Some of the writings of “sophisticated” theologians are so convoluted, so lacking in substance, so, well . . . dumb, that they could easily be mistaken for a Sokal-style hoax. Karen Armstrong and Terry Eagleton belong to this “are-you-kidding-me” club. Eagleton, for example, has excoriated Gnu Atheists who presume to attack ideas of a benevolent and paternal sky-God, but then Eagleton presumes to know that God not only has emotions like humans, but that they are dominated by love.
Some Sokalian prankster could do us all a favor by writing some Eagleton-style piffle and placing it in a newspaper or magazine. That would demonstrate the vacuity of modern theology in precisely the same way that Sokal showed up postmodern science studies. (Deliberate satire is also good; see for instance Miranda Hale’s hilarious “Rabbit is the Question.“)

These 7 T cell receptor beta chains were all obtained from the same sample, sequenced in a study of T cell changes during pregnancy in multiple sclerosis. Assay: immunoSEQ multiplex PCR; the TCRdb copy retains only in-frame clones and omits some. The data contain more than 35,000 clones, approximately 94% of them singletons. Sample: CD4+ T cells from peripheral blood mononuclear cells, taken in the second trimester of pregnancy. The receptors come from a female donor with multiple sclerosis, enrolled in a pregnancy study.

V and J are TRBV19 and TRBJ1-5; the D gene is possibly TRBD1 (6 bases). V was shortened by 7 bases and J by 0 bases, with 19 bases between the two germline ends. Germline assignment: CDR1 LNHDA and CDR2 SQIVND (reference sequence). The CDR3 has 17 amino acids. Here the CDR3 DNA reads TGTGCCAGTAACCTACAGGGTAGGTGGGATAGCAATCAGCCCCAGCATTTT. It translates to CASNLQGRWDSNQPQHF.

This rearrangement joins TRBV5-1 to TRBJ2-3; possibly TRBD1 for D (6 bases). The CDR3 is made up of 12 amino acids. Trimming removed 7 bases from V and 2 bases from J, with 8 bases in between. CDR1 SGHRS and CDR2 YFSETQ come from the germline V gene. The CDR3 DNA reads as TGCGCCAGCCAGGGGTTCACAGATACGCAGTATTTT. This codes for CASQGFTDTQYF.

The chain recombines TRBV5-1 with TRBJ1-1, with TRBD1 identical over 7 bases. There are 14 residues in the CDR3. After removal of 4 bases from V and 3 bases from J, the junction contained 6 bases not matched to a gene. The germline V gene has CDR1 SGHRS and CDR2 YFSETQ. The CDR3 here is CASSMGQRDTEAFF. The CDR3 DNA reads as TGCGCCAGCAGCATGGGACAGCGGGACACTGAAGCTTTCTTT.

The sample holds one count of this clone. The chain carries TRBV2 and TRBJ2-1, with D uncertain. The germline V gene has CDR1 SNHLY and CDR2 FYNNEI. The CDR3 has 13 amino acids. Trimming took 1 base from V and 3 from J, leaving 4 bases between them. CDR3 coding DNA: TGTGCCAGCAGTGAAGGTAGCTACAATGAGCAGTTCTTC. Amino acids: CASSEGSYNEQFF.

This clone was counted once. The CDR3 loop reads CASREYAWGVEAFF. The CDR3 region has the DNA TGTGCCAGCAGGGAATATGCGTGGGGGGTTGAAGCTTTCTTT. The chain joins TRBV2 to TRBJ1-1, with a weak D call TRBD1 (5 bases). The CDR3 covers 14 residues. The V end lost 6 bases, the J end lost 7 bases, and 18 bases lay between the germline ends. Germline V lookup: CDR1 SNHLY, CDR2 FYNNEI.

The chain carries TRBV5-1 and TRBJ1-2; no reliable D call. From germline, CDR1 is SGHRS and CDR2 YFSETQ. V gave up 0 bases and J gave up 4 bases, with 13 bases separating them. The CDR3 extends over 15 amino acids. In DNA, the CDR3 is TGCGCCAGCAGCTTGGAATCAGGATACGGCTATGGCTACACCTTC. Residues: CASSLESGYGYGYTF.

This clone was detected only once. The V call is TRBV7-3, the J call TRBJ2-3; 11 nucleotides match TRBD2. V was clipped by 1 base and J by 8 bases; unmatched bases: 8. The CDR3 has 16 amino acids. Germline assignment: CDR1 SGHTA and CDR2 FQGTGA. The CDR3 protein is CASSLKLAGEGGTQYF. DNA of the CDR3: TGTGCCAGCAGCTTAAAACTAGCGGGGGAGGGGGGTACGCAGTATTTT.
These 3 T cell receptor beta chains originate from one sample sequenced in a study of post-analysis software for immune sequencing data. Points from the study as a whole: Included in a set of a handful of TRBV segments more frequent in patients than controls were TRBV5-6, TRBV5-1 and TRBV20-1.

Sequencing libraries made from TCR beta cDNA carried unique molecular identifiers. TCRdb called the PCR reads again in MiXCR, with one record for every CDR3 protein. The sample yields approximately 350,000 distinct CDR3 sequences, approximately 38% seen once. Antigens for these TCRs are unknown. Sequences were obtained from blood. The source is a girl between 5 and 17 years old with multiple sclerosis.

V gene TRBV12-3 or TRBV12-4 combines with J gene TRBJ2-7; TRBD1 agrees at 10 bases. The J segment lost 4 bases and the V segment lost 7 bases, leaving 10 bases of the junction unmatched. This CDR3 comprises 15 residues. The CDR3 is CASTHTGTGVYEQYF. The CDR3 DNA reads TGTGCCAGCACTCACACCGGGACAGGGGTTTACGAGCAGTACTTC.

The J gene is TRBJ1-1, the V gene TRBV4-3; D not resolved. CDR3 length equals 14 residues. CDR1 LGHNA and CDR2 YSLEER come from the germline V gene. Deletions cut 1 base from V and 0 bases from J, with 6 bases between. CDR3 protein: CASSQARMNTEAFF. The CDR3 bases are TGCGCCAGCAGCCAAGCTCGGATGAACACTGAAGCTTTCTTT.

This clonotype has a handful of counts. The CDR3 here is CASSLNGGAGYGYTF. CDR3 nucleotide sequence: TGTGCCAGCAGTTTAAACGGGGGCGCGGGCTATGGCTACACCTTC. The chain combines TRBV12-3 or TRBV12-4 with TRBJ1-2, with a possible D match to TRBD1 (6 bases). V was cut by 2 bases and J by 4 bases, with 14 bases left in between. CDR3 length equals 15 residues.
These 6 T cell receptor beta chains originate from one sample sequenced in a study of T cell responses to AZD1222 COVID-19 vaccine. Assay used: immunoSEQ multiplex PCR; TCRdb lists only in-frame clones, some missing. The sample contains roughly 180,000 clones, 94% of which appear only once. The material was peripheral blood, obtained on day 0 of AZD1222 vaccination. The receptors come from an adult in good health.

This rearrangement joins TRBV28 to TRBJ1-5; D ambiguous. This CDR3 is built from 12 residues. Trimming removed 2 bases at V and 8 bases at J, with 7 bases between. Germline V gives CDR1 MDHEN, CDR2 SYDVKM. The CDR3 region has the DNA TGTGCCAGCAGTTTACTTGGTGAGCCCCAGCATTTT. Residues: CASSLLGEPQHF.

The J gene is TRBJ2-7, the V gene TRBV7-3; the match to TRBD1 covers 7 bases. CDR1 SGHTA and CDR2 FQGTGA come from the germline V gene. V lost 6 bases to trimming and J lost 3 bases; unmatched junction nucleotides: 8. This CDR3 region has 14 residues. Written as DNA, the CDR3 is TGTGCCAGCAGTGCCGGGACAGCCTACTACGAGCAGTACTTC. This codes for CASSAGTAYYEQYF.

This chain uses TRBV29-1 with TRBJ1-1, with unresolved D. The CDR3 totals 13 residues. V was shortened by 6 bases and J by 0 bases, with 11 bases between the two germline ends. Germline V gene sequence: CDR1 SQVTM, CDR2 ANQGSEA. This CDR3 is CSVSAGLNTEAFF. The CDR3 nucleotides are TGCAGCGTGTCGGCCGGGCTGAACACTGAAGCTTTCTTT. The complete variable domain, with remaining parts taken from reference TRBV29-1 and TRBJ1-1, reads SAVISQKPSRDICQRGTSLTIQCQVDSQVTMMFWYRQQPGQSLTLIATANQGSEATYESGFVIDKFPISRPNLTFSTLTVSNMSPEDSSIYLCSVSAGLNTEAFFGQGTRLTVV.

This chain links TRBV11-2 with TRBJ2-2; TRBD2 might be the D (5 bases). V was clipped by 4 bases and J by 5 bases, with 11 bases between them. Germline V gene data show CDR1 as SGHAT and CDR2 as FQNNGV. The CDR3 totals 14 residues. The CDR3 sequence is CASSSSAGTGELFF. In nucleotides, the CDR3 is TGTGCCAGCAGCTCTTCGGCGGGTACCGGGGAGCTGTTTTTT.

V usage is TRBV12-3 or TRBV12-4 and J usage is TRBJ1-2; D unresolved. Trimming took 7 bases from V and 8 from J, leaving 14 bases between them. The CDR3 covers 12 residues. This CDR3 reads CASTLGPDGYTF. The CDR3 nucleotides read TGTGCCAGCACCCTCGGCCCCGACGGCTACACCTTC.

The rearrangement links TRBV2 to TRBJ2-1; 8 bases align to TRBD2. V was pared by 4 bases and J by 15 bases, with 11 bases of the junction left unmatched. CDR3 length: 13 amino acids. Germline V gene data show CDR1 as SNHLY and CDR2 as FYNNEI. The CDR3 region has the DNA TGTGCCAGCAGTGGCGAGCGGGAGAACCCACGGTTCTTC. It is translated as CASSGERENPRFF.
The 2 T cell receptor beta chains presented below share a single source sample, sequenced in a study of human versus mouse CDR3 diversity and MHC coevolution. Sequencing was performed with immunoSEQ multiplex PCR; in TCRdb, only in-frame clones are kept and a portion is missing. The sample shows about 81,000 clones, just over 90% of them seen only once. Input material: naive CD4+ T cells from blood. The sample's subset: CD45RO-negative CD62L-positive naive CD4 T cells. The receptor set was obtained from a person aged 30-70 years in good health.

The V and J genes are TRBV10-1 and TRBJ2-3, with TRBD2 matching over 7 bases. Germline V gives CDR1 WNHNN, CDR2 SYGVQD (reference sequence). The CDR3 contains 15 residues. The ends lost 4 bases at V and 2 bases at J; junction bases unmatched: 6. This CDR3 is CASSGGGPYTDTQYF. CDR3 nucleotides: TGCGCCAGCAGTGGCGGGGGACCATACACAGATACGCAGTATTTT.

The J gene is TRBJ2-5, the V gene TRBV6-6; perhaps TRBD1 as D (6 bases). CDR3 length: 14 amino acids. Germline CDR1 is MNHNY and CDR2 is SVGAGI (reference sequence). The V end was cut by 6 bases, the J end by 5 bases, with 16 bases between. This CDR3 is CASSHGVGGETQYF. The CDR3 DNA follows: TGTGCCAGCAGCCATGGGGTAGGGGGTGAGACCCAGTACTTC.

In this month’s issue of the Australian Book Review, critic James Ley goes after Eagleton’s latest book, On Evil. The money quote:
Of course, if we accept what Eagleton calls the ‘orthodox’ theological view—namely, that God is an inhuman, inexplicable, intangible, unlocatable, unthinkable, pointless, non-creating, uncommunicative nonentity—then God’s relevance to human affairs would appear to be limited. Certainly, anyone who claims to speak on God’s behalf can be safely told to rack off. By definition, such a deity has no implications for questions of morality, value or meaning. It can have no objection to gay marriage, contraception or female priests; nor could it father a son or require any form of religious observance. Even attributing indifference to such an ineffable non-being would seem to be laying on the anthropomorphism a bit thick.